Duñia, who was born in Honduras, entered the United States as a toddler along with her older sisters. Her first memory of the United States was “dancing on top of tables for men.” From the ages of 3-16, Duñia was sold by her mother and was physically forced to engage in sex work. Over the last four years, Duñia has worked closely with a number of LIJC students, including Erika Uribe ’17, who filed and won her T-visa application, and Michelle Polanco ‘19, who zealously advocated to have Duñia’s removal proceedings terminated and secured her legal permanent residency. When you ask Duñia about her experience, she always says “a woman broke me down, but it was you [women] who built me back up.”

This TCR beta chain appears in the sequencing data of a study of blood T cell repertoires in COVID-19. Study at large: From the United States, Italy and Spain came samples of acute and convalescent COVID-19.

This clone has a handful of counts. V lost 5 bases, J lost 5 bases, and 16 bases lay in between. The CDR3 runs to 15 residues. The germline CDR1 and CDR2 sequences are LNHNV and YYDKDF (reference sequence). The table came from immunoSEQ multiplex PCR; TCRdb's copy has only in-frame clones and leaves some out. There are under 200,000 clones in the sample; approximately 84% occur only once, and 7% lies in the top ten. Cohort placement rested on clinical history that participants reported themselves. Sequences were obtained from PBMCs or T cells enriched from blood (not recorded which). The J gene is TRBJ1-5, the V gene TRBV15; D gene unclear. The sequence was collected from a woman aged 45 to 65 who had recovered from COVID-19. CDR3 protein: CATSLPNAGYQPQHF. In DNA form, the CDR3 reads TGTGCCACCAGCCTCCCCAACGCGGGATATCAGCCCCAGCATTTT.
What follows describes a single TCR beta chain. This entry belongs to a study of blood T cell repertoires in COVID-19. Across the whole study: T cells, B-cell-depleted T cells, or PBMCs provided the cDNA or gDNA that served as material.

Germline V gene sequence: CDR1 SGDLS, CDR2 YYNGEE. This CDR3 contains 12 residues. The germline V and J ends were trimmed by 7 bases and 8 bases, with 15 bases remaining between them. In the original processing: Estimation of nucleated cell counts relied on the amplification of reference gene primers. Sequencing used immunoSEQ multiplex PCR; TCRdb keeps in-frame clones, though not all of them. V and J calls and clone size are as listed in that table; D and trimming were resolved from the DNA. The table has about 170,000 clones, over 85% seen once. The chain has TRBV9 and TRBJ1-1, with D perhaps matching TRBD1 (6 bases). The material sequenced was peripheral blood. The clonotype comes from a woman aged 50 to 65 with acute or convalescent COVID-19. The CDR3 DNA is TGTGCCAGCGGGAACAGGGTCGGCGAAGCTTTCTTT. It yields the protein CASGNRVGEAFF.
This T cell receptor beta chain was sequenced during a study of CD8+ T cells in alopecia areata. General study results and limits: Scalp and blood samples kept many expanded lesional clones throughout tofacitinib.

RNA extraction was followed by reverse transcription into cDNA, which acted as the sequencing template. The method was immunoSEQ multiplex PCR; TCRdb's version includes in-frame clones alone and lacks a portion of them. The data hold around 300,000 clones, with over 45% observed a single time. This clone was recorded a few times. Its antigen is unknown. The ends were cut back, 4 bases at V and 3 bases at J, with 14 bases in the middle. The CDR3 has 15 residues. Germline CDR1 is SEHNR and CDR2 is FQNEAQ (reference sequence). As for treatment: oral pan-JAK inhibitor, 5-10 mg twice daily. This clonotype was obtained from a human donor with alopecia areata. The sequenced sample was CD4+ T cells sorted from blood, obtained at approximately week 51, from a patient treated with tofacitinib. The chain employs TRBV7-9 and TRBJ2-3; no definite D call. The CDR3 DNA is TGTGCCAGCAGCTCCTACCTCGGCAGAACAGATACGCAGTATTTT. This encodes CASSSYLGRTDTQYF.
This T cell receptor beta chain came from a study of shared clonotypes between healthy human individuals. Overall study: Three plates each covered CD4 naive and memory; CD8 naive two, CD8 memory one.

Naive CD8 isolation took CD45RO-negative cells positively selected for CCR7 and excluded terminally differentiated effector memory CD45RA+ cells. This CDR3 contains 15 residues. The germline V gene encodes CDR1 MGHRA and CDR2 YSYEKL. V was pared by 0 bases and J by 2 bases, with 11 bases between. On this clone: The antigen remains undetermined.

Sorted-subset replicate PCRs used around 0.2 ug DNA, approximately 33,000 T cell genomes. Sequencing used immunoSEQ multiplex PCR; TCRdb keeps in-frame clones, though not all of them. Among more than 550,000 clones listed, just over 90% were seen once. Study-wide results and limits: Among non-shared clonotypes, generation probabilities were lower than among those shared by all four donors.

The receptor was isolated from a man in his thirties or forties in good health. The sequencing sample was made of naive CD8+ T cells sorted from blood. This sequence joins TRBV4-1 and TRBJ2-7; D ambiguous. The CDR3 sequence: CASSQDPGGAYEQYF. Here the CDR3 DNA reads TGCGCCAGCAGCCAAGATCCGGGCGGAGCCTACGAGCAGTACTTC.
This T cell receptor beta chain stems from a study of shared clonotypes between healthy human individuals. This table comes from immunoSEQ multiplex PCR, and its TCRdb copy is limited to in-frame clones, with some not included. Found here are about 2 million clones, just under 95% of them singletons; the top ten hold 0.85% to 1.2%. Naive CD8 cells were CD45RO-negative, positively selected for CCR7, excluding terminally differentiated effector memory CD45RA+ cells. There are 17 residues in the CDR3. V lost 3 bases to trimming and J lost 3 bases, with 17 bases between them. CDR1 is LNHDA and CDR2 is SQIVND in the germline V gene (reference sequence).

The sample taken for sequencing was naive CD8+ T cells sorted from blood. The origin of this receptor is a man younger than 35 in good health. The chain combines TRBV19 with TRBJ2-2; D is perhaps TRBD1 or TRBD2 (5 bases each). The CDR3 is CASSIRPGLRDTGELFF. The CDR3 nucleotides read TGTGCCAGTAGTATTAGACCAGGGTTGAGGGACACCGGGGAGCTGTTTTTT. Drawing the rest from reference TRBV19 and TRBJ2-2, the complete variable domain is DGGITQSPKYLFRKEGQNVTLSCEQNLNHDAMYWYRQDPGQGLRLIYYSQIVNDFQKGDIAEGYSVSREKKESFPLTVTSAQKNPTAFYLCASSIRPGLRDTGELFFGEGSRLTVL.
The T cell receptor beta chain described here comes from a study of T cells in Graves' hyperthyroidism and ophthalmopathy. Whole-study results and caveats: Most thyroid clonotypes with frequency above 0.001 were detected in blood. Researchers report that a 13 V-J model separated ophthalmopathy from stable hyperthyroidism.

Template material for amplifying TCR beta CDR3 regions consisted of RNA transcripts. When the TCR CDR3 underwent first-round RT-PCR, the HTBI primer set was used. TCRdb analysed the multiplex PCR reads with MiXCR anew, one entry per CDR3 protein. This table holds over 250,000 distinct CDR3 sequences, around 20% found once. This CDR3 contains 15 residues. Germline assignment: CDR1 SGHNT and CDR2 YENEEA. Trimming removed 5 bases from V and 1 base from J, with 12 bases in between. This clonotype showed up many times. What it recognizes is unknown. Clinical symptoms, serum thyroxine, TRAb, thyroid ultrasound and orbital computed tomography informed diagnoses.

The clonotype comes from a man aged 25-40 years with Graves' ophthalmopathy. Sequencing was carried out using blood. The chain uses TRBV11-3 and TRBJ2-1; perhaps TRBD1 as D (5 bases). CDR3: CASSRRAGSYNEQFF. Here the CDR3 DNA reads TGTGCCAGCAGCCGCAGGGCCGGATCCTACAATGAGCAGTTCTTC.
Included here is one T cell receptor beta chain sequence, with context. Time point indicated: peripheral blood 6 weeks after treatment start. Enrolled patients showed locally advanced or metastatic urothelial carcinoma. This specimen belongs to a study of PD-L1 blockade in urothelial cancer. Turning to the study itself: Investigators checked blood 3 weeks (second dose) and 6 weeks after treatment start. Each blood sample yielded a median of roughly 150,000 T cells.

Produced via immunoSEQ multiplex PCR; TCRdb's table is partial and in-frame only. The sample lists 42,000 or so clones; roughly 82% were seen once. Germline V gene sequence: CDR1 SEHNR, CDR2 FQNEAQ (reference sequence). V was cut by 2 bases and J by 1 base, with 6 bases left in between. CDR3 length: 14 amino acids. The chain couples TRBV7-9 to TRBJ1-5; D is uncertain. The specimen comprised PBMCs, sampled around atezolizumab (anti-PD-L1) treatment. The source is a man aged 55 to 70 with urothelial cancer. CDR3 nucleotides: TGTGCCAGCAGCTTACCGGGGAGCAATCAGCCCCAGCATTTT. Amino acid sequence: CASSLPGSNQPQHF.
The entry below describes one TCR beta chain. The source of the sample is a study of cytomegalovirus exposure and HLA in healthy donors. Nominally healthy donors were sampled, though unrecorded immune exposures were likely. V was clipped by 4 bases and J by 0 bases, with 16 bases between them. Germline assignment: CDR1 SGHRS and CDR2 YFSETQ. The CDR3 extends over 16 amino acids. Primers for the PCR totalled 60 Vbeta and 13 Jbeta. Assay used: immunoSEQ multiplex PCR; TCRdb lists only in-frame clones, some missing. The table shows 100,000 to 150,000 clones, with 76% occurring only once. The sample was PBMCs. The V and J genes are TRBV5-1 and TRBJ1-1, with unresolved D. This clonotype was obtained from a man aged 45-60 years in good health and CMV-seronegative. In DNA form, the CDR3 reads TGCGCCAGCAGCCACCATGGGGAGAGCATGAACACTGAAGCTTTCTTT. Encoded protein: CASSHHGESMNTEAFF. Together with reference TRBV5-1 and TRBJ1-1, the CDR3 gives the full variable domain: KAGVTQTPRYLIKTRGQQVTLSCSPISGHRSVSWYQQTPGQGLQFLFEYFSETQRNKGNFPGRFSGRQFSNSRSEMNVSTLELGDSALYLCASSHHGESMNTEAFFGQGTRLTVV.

LIJC also celebrated this month with Mauricio, a client who came to the United States in 2014 after his mother promised to help him escape political persecution in El Salvador. Once under his mother's control, Mauricio was forced into indentured servitude. Mauricio's mother controlled his employment and collected his pay, physically abusing him if he complained. Mauricio was able to escape his mother’s home with the support of his step-father, and has now obtained a T-visa with the representation of students Karla Ballesteros '20, Daniel Barragan '21 and Samuel Schlegel '20.